It's been a difficult few years for Dorothy Brown, the elected clerk of Cook County's circuit court. She's lost two bids for higher office, for mayor in 2007 and county board president in 2010.
Brown also faced a lot of criticism for poor bookkeeping of an employee "Jeans Day" program, for taking campaign money from her staff and office vendors and for accepting cash gifts from employees.
Now seeking a fourth term, Brown touts her record as an experienced administrator. First, she'll have to get past a feisty opponent, 22nd Ward Ald. Ricardo Munoz, in the March 20th Democratic primary.
Back in 2000, Brown won the court clerk's office by plowing through a Democratic field that included two Chicago aldermen. The machine-endorsed candidate was the 45th Ward's Pat Levar and the other was Joe Moore of the 49th Ward.
"I had previously announced my candidacy for that office and was getting a lot of support," Moore remembered. "But when she entered the race, it kind of sucked all the oxygen out my campaign."
Moore had television commercials, but Brown had an energized, independent organization of volunteers, and another advantage.
"What I failed to take into account is the large amount of favorable publicity that Ms. Brown received from news media. That free press was worth hundreds of thousands of dollars," said Moore, who is backing Munoz in this year's election.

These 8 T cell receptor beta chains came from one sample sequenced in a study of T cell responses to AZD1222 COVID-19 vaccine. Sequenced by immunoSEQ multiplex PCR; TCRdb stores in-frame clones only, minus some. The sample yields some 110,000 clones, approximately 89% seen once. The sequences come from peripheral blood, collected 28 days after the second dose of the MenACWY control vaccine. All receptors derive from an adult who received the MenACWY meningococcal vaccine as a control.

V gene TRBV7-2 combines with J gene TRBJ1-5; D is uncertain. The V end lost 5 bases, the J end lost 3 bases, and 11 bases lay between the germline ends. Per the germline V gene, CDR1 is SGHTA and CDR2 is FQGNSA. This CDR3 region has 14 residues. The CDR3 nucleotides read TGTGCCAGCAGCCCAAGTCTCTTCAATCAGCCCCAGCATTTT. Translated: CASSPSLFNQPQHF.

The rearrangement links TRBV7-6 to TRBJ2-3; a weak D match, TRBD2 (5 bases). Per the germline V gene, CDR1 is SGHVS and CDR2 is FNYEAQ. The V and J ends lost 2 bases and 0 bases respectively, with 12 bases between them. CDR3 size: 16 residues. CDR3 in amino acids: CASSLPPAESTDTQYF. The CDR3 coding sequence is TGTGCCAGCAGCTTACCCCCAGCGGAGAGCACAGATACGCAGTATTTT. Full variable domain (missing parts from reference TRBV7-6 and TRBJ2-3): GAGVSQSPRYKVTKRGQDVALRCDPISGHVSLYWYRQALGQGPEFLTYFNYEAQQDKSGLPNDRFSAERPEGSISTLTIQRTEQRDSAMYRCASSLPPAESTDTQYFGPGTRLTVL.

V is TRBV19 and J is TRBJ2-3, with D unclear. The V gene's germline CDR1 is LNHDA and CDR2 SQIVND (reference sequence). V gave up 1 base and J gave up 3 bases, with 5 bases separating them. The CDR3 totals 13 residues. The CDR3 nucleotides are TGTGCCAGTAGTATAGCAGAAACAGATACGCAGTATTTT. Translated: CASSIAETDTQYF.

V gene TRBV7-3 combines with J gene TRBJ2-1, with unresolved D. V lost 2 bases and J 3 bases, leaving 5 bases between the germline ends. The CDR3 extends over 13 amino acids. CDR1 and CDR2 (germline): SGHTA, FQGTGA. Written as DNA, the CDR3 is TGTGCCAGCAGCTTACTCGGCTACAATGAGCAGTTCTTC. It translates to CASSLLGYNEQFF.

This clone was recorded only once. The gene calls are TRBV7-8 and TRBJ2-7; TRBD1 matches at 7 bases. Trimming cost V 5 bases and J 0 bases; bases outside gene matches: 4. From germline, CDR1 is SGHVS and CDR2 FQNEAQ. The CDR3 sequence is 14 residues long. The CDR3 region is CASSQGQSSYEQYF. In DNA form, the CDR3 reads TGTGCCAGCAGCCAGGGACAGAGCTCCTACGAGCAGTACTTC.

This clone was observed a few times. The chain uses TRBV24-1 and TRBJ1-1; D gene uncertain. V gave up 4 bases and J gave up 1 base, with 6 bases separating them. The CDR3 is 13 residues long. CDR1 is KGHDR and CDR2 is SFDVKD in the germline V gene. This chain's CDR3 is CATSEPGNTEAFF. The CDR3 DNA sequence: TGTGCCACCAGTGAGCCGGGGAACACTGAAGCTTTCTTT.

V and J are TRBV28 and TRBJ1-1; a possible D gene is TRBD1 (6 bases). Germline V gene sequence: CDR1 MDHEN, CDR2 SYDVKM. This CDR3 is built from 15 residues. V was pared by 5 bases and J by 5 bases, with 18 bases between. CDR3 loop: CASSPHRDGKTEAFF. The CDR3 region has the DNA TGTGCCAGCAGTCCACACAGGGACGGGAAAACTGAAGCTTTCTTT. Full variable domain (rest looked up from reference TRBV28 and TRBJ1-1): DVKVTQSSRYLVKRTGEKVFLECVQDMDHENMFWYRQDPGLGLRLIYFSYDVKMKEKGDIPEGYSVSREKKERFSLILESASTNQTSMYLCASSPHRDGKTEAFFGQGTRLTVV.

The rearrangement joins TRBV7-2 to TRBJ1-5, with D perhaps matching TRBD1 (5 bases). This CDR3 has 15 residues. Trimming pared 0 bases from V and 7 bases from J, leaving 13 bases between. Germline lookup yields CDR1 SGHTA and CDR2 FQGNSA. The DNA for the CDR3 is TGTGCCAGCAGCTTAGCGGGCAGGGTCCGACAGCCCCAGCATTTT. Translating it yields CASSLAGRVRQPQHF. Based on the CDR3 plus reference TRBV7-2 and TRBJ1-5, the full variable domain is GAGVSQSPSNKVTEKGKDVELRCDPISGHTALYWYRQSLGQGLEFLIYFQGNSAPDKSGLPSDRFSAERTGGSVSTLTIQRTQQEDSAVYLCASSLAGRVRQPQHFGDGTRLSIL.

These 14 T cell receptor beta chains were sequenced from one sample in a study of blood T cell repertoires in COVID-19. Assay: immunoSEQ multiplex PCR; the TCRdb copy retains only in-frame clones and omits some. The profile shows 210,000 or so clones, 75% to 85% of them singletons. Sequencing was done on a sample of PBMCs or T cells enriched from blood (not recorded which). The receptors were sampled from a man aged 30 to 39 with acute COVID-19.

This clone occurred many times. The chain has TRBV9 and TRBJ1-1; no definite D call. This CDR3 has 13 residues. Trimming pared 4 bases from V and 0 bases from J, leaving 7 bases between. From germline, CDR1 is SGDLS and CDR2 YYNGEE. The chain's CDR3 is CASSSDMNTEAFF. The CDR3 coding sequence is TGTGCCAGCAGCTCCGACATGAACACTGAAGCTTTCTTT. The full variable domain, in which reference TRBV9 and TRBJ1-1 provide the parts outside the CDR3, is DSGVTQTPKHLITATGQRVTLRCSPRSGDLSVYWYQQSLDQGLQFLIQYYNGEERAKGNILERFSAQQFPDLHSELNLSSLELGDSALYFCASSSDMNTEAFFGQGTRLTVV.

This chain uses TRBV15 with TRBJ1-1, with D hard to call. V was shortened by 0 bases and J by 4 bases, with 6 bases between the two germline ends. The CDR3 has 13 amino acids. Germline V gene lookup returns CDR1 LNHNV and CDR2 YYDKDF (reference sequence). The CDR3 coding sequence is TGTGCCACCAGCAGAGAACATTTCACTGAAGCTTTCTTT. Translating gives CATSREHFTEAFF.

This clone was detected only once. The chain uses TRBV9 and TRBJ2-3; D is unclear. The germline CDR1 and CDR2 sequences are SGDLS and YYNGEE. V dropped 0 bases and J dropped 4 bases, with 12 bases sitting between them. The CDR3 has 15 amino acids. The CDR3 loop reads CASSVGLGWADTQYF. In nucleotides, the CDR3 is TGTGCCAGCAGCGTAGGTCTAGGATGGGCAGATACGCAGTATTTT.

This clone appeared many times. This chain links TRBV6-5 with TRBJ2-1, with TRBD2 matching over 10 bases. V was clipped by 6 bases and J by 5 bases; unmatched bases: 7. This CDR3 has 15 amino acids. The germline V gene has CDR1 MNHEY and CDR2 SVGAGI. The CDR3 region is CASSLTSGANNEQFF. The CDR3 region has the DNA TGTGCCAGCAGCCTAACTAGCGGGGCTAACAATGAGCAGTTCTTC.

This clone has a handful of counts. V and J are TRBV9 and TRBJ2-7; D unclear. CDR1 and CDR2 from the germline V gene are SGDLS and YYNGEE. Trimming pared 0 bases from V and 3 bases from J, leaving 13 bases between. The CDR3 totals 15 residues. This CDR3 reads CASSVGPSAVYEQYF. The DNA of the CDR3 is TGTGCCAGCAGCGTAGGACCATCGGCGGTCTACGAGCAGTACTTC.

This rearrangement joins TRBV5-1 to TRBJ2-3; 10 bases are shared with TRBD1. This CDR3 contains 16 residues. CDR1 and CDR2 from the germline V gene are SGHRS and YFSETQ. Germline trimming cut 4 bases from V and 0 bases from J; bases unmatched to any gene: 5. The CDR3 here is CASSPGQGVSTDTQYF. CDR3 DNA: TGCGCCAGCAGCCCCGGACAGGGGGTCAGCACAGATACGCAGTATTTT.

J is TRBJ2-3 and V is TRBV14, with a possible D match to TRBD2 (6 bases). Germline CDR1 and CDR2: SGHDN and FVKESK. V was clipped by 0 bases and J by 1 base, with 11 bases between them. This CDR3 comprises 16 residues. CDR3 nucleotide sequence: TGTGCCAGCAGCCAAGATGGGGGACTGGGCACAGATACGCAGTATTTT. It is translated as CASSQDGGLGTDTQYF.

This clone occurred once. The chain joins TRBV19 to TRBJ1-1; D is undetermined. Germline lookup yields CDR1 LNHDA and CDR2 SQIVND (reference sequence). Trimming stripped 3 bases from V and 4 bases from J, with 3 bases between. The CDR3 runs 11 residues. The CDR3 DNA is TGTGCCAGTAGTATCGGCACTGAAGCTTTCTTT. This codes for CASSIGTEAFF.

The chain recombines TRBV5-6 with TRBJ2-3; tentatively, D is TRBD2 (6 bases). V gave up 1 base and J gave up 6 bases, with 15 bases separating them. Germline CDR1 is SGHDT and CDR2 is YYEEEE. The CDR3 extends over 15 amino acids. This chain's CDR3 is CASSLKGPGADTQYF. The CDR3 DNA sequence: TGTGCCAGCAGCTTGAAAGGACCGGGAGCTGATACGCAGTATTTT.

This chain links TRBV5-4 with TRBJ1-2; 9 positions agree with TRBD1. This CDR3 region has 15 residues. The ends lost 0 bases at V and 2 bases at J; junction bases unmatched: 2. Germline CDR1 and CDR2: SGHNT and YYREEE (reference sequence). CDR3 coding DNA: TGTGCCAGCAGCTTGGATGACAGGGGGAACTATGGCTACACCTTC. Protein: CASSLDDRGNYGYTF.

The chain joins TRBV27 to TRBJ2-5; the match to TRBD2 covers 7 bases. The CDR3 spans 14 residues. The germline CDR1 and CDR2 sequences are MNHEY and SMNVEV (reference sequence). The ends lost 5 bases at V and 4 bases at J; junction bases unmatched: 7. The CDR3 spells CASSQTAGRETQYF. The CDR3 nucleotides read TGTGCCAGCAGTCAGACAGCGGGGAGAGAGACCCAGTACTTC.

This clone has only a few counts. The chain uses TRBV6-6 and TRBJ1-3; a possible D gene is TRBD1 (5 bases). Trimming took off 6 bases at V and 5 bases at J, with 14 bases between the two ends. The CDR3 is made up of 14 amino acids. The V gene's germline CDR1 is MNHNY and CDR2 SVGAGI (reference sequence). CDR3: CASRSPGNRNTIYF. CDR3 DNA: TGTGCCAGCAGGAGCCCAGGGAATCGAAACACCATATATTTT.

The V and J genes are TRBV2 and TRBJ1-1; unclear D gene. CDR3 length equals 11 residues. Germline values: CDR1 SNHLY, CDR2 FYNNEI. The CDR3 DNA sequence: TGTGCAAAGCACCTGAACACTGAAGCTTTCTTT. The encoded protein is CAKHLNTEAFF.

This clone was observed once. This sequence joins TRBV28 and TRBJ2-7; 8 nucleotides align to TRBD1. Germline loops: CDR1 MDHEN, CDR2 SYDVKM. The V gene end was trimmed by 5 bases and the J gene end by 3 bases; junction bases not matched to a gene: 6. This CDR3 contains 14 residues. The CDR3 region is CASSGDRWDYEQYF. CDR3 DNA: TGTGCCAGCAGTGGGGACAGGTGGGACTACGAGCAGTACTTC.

That "favorable publicity" might be surprising now, after several years of ethics questions, but back in 2000 Brown won endorsements from the Tribune, Sun-Times and Daily Herald. They were impressed by her multiple professional degrees and her political independence.
Brown is now the Cook County Democratic Party's endorsed candidate and has had little trouble keeping the clerk's office. Four years ago she didn't even have a primary opponent. This year, though, she's up against Munoz, a 19-year veteran of the Chicago City Council. The two met for a debate last week in a Lincoln Park church. The setting didn't temper the mudslinging.
"You know what after 18 years [Munoz] doesn't even have a [ward] website for his constituents," Brown said.
"We can clean up the last corner of corruption in Cook County," Munoz told the crowd, referring to Brown's office.
"And then he just went on the floor and just voted for it blindly," Brown said, referring to Munoz's vote for the unpopular parking meter lease.
"The most eye-popping example is her failure to adopt an electronic document filing system that could save the taxpayers millions," Munoz said.
Munoz has tried to put electronic filing at the center of this election. He said it's long past time Cook County had a system for lawyers to file all legal briefs online. Some are filed electronically in a test program approved by the Illinois Supreme Court. But the court is not yet letting the county expand that program, and is not saying much publicly about why not.
Still, Brown defends how far the clerk's office has come since she took over.
"I had to actually move [the office] from the 19th Century...with handwriting, we didn't quite have quill pens, but we were close to that," Brown said at the debate.